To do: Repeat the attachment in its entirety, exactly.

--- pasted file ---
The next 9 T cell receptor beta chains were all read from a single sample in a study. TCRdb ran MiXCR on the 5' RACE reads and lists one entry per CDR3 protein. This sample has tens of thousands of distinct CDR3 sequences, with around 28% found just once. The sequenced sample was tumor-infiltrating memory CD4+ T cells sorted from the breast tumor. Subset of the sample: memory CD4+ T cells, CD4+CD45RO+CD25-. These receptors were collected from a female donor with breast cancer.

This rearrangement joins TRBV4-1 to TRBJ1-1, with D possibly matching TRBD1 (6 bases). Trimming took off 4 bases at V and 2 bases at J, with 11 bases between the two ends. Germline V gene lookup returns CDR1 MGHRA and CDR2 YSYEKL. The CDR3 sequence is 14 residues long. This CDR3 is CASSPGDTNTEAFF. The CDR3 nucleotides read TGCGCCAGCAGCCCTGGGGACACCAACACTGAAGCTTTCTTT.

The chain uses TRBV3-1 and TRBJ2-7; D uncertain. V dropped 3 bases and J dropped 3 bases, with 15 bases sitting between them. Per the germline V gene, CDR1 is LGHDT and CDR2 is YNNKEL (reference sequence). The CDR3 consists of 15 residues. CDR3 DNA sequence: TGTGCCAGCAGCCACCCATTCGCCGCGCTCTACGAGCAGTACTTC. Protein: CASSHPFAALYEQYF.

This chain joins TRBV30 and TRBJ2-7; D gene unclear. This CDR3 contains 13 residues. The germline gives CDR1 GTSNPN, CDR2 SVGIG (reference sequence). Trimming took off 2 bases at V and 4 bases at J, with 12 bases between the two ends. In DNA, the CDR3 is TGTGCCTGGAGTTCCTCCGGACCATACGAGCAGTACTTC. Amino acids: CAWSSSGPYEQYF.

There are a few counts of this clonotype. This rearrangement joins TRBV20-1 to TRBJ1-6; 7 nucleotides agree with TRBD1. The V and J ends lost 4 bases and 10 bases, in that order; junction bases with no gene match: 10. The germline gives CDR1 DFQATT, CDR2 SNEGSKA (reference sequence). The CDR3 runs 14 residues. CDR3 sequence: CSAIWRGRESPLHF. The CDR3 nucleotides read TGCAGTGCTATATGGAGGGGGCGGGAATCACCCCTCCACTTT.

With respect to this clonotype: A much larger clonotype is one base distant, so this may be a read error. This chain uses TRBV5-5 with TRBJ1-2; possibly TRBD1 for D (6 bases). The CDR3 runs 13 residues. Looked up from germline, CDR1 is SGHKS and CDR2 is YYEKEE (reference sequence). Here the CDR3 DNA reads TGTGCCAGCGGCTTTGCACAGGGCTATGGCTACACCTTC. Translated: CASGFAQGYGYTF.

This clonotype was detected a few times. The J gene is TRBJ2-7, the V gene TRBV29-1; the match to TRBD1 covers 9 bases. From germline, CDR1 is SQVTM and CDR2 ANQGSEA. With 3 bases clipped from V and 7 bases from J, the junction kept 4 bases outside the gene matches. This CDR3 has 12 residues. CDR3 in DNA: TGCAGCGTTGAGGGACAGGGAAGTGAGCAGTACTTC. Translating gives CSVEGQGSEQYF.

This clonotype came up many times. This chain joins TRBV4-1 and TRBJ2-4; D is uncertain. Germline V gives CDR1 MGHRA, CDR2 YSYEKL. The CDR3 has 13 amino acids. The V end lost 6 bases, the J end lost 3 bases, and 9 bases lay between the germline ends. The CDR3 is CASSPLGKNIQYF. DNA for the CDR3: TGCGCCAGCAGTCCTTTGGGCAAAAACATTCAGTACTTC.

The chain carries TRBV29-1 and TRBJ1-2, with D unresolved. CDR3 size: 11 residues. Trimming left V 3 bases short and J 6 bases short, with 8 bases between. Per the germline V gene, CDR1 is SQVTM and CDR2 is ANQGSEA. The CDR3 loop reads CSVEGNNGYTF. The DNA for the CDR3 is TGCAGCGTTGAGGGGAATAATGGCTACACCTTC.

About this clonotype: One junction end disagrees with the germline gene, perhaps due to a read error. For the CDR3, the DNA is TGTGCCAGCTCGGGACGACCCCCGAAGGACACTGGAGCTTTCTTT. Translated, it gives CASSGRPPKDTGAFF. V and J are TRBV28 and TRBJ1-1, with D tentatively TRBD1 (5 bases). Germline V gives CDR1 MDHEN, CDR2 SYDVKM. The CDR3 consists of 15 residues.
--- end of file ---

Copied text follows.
The next 9 T cell receptor beta chains were all read from a single sample in a study. TCRdb ran MiXCR on the 5' RACE reads and lists one entry per CDR3 protein. This sample has tens of thousands of distinct CDR3 sequences, with around 28% found just once. The sequenced sample was tumor-infiltrating memory CD4+ T cells sorted from the breast tumor. Subset of the sample: memory CD4+ T cells, CD4+CD45RO+CD25-. These receptors were collected from a female donor with breast cancer.

This rearrangement joins TRBV4-1 to TRBJ1-1, with D possibly matching TRBD1 (6 bases). Trimming took off 4 bases at V and 2 bases at J, with 11 bases between the two ends. Germline V gene lookup returns CDR1 MGHRA and CDR2 YSYEKL. The CDR3 sequence is 14 residues long. This CDR3 is CASSPGDTNTEAFF. The CDR3 nucleotides read TGCGCCAGCAGCCCTGGGGACACCAACACTGAAGCTTTCTTT.

The chain uses TRBV3-1 and TRBJ2-7; D uncertain. V dropped 3 bases and J dropped 3 bases, with 15 bases sitting between them. Per the germline V gene, CDR1 is LGHDT and CDR2 is YNNKEL (reference sequence). The CDR3 consists of 15 residues. CDR3 DNA sequence: TGTGCCAGCAGCCACCCATTCGCCGCGCTCTACGAGCAGTACTTC. Protein: CASSHPFAALYEQYF.

This chain joins TRBV30 and TRBJ2-7; D gene unclear. This CDR3 contains 13 residues. The germline gives CDR1 GTSNPN, CDR2 SVGIG (reference sequence). Trimming took off 2 bases at V and 4 bases at J, with 12 bases between the two ends. In DNA, the CDR3 is TGTGCCTGGAGTTCCTCCGGACCATACGAGCAGTACTTC. Amino acids: CAWSSSGPYEQYF.

There are a few counts of this clonotype. This rearrangement joins TRBV20-1 to TRBJ1-6; 7 nucleotides agree with TRBD1. The V and J ends lost 4 bases and 10 bases, in that order; junction bases with no gene match: 10. The germline gives CDR1 DFQATT, CDR2 SNEGSKA (reference sequence). The CDR3 runs 14 residues. CDR3 sequence: CSAIWRGRESPLHF. The CDR3 nucleotides read TGCAGTGCTATATGGAGGGGGCGGGAATCACCCCTCCACTTT.

With respect to this clonotype: A much larger clonotype is one base distant, so this may be a read error. This chain uses TRBV5-5 with TRBJ1-2; possibly TRBD1 for D (6 bases). The CDR3 runs 13 residues. Looked up from germline, CDR1 is SGHKS and CDR2 is YYEKEE (reference sequence). Here the CDR3 DNA reads TGTGCCAGCGGCTTTGCACAGGGCTATGGCTACACCTTC. Translated: CASGFAQGYGYTF.

This clonotype was detected a few times. The J gene is TRBJ2-7, the V gene TRBV29-1; the match to TRBD1 covers 9 bases. From germline, CDR1 is SQVTM and CDR2 ANQGSEA. With 3 bases clipped from V and 7 bases from J, the junction kept 4 bases outside the gene matches. This CDR3 has 12 residues. CDR3 in DNA: TGCAGCGTTGAGGGACAGGGAAGTGAGCAGTACTTC. Translating gives CSVEGQGSEQYF.

This clonotype came up many times. This chain joins TRBV4-1 and TRBJ2-4; D is uncertain. Germline V gives CDR1 MGHRA, CDR2 YSYEKL. The CDR3 has 13 amino acids. The V end lost 6 bases, the J end lost 3 bases, and 9 bases lay between the germline ends. The CDR3 is CASSPLGKNIQYF. DNA for the CDR3: TGCGCCAGCAGTCCTTTGGGCAAAAACATTCAGTACTTC.

The chain carries TRBV29-1 and TRBJ1-2, with D unresolved. CDR3 size: 11 residues. Trimming left V 3 bases short and J 6 bases short, with 8 bases between. Per the germline V gene, CDR1 is SQVTM and CDR2 is ANQGSEA. The CDR3 loop reads CSVEGNNGYTF. The DNA for the CDR3 is TGCAGCGTTGAGGGGAATAATGGCTACACCTTC.

About this clonotype: One junction end disagrees with the germline gene, perhaps due to a read error. For the CDR3, the DNA is TGTGCCAGCTCGGGACGACCCCCGAAGGACACTGGAGCTTTCTTT. Translated, it gives CASSGRPPKDTGAFF. V and J are TRBV28 and TRBJ1-1, with D tentatively TRBD1 (5 bases). Germline V gives CDR1 MDHEN, CDR2 SYDVKM. The CDR3 consists of 15 residues.